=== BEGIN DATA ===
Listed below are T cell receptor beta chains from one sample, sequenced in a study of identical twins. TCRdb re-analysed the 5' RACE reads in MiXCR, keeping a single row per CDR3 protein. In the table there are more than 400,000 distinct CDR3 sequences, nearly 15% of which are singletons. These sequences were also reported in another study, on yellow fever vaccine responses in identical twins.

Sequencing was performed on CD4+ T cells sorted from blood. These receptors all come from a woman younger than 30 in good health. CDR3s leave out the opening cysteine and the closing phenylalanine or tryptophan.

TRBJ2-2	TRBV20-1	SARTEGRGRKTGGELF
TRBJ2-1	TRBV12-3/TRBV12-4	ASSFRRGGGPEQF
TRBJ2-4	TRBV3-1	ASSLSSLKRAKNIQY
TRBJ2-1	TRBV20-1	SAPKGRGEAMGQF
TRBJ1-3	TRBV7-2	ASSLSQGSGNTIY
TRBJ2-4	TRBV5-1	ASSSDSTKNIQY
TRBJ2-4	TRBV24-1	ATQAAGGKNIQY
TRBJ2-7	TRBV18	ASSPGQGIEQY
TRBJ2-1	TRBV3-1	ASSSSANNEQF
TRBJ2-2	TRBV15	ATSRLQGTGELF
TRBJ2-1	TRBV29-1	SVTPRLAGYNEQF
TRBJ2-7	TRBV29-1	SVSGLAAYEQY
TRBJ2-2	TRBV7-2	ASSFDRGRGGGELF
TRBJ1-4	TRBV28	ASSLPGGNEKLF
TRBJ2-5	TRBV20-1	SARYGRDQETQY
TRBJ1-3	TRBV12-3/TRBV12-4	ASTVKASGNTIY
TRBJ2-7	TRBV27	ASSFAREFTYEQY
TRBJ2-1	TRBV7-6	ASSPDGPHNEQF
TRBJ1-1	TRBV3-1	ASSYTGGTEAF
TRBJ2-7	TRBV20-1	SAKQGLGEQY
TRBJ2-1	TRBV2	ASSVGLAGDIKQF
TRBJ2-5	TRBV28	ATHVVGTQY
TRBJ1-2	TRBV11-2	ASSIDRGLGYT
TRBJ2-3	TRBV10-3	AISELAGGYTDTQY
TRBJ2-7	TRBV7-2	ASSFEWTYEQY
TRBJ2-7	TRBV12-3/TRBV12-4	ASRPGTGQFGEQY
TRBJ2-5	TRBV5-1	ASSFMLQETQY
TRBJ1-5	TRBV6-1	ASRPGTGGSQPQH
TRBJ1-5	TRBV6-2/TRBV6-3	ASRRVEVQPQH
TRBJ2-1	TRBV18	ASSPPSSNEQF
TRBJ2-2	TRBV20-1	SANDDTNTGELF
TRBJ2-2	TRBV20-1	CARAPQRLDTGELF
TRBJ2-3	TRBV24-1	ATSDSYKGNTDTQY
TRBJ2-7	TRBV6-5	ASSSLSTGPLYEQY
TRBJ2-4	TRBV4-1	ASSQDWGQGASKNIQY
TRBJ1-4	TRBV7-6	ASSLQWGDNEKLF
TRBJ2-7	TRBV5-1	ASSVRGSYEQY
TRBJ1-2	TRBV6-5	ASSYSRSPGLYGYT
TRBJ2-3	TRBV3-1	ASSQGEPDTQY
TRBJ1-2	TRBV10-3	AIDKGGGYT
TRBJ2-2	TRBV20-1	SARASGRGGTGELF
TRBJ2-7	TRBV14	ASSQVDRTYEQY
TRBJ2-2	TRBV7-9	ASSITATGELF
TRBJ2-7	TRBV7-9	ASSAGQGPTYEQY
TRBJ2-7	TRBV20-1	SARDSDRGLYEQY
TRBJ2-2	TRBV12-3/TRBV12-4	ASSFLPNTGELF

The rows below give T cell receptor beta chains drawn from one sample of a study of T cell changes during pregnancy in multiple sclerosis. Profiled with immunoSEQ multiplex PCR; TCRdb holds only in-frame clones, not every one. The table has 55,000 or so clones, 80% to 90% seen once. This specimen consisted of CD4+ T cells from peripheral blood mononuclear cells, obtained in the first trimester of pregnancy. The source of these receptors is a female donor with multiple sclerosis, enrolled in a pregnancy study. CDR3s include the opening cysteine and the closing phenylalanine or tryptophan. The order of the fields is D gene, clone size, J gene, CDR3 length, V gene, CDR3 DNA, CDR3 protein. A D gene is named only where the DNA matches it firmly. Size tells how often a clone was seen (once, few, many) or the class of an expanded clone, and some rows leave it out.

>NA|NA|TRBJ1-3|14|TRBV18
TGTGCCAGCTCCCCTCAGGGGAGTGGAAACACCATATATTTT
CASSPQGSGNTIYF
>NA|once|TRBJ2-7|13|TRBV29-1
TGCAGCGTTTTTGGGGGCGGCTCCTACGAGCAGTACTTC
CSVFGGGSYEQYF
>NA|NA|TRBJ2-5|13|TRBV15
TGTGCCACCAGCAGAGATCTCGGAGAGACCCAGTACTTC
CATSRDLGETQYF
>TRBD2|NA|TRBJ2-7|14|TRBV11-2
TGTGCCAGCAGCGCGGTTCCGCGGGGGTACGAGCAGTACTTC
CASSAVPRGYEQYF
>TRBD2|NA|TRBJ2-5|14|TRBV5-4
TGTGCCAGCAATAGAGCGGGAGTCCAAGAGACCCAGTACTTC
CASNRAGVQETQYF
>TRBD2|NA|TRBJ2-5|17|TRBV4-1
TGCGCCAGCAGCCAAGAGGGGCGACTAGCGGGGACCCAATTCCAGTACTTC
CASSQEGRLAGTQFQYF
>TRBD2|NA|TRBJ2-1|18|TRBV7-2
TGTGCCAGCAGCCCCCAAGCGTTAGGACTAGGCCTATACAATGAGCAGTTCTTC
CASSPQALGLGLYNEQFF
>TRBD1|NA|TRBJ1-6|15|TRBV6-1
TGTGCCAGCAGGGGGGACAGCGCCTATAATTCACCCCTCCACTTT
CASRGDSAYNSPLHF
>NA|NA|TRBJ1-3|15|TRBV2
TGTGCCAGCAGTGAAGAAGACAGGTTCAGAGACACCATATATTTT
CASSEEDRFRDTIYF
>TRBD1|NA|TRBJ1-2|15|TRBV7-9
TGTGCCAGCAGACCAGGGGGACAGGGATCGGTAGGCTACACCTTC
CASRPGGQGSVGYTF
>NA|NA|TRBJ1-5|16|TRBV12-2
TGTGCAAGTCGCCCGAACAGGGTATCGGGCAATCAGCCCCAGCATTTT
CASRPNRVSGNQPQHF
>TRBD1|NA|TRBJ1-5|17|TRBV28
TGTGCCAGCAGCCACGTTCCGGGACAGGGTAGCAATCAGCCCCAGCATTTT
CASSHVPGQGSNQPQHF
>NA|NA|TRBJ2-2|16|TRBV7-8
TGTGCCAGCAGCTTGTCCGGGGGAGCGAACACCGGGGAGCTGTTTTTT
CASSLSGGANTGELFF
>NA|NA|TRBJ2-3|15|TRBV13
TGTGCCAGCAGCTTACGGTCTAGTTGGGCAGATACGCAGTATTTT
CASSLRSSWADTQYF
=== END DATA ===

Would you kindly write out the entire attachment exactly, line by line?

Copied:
Listed below are T cell receptor beta chains from one sample, sequenced in a study of identical twins. TCRdb re-analysed the 5' RACE reads in MiXCR, keeping a single row per CDR3 protein. In the table there are more than 400,000 distinct CDR3 sequences, nearly 15% of which are singletons. These sequences were also reported in another study, on yellow fever vaccine responses in identical twins.

Sequencing was performed on CD4+ T cells sorted from blood. These receptors all come from a woman younger than 30 in good health. CDR3s leave out the opening cysteine and the closing phenylalanine or tryptophan.

TRBJ2-2	TRBV20-1	SARTEGRGRKTGGELF
TRBJ2-1	TRBV12-3/TRBV12-4	ASSFRRGGGPEQF
TRBJ2-4	TRBV3-1	ASSLSSLKRAKNIQY
TRBJ2-1	TRBV20-1	SAPKGRGEAMGQF
TRBJ1-3	TRBV7-2	ASSLSQGSGNTIY
TRBJ2-4	TRBV5-1	ASSSDSTKNIQY
TRBJ2-4	TRBV24-1	ATQAAGGKNIQY
TRBJ2-7	TRBV18	ASSPGQGIEQY
TRBJ2-1	TRBV3-1	ASSSSANNEQF
TRBJ2-2	TRBV15	ATSRLQGTGELF
TRBJ2-1	TRBV29-1	SVTPRLAGYNEQF
TRBJ2-7	TRBV29-1	SVSGLAAYEQY
TRBJ2-2	TRBV7-2	ASSFDRGRGGGELF
TRBJ1-4	TRBV28	ASSLPGGNEKLF
TRBJ2-5	TRBV20-1	SARYGRDQETQY
TRBJ1-3	TRBV12-3/TRBV12-4	ASTVKASGNTIY
TRBJ2-7	TRBV27	ASSFAREFTYEQY
TRBJ2-1	TRBV7-6	ASSPDGPHNEQF
TRBJ1-1	TRBV3-1	ASSYTGGTEAF
TRBJ2-7	TRBV20-1	SAKQGLGEQY
TRBJ2-1	TRBV2	ASSVGLAGDIKQF
TRBJ2-5	TRBV28	ATHVVGTQY
TRBJ1-2	TRBV11-2	ASSIDRGLGYT
TRBJ2-3	TRBV10-3	AISELAGGYTDTQY
TRBJ2-7	TRBV7-2	ASSFEWTYEQY
TRBJ2-7	TRBV12-3/TRBV12-4	ASRPGTGQFGEQY
TRBJ2-5	TRBV5-1	ASSFMLQETQY
TRBJ1-5	TRBV6-1	ASRPGTGGSQPQH
TRBJ1-5	TRBV6-2/TRBV6-3	ASRRVEVQPQH
TRBJ2-1	TRBV18	ASSPPSSNEQF
TRBJ2-2	TRBV20-1	SANDDTNTGELF
TRBJ2-2	TRBV20-1	CARAPQRLDTGELF
TRBJ2-3	TRBV24-1	ATSDSYKGNTDTQY
TRBJ2-7	TRBV6-5	ASSSLSTGPLYEQY
TRBJ2-4	TRBV4-1	ASSQDWGQGASKNIQY
TRBJ1-4	TRBV7-6	ASSLQWGDNEKLF
TRBJ2-7	TRBV5-1	ASSVRGSYEQY
TRBJ1-2	TRBV6-5	ASSYSRSPGLYGYT
TRBJ2-3	TRBV3-1	ASSQGEPDTQY
TRBJ1-2	TRBV10-3	AIDKGGGYT
TRBJ2-2	TRBV20-1	SARASGRGGTGELF
TRBJ2-7	TRBV14	ASSQVDRTYEQY
TRBJ2-2	TRBV7-9	ASSITATGELF
TRBJ2-7	TRBV7-9	ASSAGQGPTYEQY
TRBJ2-7	TRBV20-1	SARDSDRGLYEQY
TRBJ2-2	TRBV12-3/TRBV12-4	ASSFLPNTGELF

The rows below give T cell receptor beta chains drawn from one sample of a study of T cell changes during pregnancy in multiple sclerosis. Profiled with immunoSEQ multiplex PCR; TCRdb holds only in-frame clones, not every one. The table has 55,000 or so clones, 80% to 90% seen once. This specimen consisted of CD4+ T cells from peripheral blood mononuclear cells, obtained in the first trimester of pregnancy. The source of these receptors is a female donor with multiple sclerosis, enrolled in a pregnancy study. CDR3s include the opening cysteine and the closing phenylalanine or tryptophan. The order of the fields is D gene, clone size, J gene, CDR3 length, V gene, CDR3 DNA, CDR3 protein. A D gene is named only where the DNA matches it firmly. Size tells how often a clone was seen (once, few, many) or the class of an expanded clone, and some rows leave it out.

>NA|NA|TRBJ1-3|14|TRBV18
TGTGCCAGCTCCCCTCAGGGGAGTGGAAACACCATATATTTT
CASSPQGSGNTIYF
>NA|once|TRBJ2-7|13|TRBV29-1
TGCAGCGTTTTTGGGGGCGGCTCCTACGAGCAGTACTTC
CSVFGGGSYEQYF
>NA|NA|TRBJ2-5|13|TRBV15
TGTGCCACCAGCAGAGATCTCGGAGAGACCCAGTACTTC
CATSRDLGETQYF
>TRBD2|NA|TRBJ2-7|14|TRBV11-2
TGTGCCAGCAGCGCGGTTCCGCGGGGGTACGAGCAGTACTTC
CASSAVPRGYEQYF
>TRBD2|NA|TRBJ2-5|14|TRBV5-4
TGTGCCAGCAATAGAGCGGGAGTCCAAGAGACCCAGTACTTC
CASNRAGVQETQYF
>TRBD2|NA|TRBJ2-5|17|TRBV4-1
TGCGCCAGCAGCCAAGAGGGGCGACTAGCGGGGACCCAATTCCAGTACTTC
CASSQEGRLAGTQFQYF
>TRBD2|NA|TRBJ2-1|18|TRBV7-2
TGTGCCAGCAGCCCCCAAGCGTTAGGACTAGGCCTATACAATGAGCAGTTCTTC
CASSPQALGLGLYNEQFF
>TRBD1|NA|TRBJ1-6|15|TRBV6-1
TGTGCCAGCAGGGGGGACAGCGCCTATAATTCACCCCTCCACTTT
CASRGDSAYNSPLHF
>NA|NA|TRBJ1-3|15|TRBV2
TGTGCCAGCAGTGAAGAAGACAGGTTCAGAGACACCATATATTTT
CASSEEDRFRDTIYF
>TRBD1|NA|TRBJ1-2|15|TRBV7-9
TGTGCCAGCAGACCAGGGGGACAGGGATCGGTAGGCTACACCTTC
CASRPGGQGSVGYTF
>NA|NA|TRBJ1-5|16|TRBV12-2
TGTGCAAGTCGCCCGAACAGGGTATCGGGCAATCAGCCCCAGCATTTT
CASRPNRVSGNQPQHF
>TRBD1|NA|TRBJ1-5|17|TRBV28
TGTGCCAGCAGCCACGTTCCGGGACAGGGTAGCAATCAGCCCCAGCATTTT
CASSHVPGQGSNQPQHF
>NA|NA|TRBJ2-2|16|TRBV7-8
TGTGCCAGCAGCTTGTCCGGGGGAGCGAACACCGGGGAGCTGTTTTTT
CASSLSGGANTGELFF
>NA|NA|TRBJ2-3|15|TRBV13
TGTGCCAGCAGCTTACGGTCTAGTTGGGCAGATACGCAGTATTTT
CASSLRSSWADTQYF